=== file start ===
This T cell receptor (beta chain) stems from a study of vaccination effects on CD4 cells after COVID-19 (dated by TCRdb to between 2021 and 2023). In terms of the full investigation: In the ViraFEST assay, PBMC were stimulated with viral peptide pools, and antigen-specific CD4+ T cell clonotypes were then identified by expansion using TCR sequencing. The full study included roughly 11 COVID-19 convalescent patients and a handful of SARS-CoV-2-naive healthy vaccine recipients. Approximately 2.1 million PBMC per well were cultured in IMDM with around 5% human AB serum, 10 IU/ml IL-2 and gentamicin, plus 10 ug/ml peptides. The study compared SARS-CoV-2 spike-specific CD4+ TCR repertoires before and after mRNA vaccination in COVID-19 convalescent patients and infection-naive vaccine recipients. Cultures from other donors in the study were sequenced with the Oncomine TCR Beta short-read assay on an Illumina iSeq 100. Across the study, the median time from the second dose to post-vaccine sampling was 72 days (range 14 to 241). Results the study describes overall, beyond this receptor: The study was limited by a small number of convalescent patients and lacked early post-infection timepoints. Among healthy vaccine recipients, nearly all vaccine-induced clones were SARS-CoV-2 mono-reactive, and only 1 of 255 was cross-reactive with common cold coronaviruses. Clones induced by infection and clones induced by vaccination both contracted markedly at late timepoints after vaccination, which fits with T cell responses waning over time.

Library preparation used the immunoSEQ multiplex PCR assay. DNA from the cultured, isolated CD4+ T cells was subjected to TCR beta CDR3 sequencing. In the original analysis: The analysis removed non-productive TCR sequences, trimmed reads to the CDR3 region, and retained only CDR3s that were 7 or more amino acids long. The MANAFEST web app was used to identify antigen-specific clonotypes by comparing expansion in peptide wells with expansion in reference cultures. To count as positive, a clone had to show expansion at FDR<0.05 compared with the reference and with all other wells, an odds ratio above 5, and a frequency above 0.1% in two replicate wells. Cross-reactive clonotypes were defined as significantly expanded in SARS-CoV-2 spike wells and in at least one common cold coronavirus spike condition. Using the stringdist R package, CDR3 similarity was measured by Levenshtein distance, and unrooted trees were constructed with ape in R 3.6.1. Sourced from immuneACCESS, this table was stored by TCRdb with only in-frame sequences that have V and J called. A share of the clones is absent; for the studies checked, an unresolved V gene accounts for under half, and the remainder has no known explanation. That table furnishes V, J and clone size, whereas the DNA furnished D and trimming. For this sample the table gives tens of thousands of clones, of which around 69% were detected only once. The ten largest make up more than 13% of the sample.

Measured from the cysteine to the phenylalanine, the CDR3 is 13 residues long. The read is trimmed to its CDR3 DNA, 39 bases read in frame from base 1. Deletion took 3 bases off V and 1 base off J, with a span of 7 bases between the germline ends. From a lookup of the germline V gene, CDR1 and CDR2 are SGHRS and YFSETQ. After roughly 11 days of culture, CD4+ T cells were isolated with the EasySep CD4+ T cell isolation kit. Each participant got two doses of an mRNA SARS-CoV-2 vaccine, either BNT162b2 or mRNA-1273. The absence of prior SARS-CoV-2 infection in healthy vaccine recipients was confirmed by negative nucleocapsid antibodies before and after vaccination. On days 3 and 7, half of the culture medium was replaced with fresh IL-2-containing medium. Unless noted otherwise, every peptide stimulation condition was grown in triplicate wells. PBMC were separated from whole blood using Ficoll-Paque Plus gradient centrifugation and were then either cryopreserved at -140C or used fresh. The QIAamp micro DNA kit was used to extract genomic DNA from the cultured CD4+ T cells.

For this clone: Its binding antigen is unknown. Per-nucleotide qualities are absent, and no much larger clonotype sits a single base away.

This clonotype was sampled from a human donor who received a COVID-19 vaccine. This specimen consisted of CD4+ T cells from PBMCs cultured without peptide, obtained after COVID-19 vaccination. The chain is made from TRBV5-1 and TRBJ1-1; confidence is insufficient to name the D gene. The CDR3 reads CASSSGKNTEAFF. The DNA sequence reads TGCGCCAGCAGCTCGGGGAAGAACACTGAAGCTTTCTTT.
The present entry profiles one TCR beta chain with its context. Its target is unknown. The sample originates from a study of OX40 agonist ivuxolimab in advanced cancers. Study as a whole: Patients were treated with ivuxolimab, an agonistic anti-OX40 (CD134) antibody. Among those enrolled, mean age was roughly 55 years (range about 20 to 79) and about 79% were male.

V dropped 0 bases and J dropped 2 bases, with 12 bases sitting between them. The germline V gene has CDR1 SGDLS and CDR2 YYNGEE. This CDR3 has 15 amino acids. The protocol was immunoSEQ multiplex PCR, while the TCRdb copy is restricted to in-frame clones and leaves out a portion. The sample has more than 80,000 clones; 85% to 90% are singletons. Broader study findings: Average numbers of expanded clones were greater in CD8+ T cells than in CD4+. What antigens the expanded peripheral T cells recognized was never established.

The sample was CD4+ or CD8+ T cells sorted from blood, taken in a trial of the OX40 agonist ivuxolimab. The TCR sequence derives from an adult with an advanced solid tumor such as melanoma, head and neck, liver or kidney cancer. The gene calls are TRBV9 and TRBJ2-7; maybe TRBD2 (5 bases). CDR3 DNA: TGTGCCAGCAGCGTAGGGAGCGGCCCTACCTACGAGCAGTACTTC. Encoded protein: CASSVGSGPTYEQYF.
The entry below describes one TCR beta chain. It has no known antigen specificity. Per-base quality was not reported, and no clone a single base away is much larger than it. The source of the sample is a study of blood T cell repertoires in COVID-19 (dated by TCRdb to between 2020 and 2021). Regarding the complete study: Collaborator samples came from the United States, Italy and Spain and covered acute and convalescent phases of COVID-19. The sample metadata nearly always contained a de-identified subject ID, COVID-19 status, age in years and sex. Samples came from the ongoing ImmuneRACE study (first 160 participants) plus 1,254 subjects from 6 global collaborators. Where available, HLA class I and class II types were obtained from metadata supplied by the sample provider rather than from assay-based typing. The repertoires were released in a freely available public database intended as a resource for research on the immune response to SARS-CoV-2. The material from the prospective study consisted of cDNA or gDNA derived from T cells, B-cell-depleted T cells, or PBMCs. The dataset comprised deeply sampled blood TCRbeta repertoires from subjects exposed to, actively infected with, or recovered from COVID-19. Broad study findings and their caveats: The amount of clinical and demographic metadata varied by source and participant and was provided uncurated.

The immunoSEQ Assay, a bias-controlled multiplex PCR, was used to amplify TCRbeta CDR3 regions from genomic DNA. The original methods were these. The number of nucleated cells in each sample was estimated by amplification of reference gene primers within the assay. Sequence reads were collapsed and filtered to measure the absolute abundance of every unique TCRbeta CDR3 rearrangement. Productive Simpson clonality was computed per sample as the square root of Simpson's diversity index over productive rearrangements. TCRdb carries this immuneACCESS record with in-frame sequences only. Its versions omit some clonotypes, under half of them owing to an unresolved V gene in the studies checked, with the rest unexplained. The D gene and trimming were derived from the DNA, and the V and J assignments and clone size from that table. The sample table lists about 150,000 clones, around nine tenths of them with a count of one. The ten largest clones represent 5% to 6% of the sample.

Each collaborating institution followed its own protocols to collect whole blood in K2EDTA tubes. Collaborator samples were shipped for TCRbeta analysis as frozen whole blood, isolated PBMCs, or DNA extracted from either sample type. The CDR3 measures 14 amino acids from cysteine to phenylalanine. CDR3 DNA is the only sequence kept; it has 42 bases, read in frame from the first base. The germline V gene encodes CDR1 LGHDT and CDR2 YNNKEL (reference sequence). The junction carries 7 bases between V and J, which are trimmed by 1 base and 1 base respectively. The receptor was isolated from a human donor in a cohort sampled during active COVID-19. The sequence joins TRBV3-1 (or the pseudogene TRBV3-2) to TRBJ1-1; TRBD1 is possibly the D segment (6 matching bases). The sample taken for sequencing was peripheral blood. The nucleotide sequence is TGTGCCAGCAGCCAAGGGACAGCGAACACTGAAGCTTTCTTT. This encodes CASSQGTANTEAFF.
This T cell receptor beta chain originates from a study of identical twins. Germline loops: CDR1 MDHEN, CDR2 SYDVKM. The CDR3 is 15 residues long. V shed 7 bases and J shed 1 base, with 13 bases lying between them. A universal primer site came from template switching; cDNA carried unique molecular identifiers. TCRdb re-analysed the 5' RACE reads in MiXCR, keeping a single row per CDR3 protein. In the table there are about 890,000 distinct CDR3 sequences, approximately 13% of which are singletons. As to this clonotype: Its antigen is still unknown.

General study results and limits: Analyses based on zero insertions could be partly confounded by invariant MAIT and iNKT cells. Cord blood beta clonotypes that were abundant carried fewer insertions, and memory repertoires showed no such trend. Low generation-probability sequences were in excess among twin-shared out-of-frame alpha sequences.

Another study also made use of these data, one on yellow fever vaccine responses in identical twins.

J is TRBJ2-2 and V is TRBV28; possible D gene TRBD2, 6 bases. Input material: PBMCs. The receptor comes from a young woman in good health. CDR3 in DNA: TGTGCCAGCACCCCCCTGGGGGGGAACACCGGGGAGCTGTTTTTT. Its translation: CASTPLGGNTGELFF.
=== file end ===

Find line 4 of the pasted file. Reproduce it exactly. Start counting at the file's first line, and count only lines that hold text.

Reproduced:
For this clone: Its binding antigen is unknown. Per-nucleotide qualities are absent, and no much larger clonotype sits a single base away.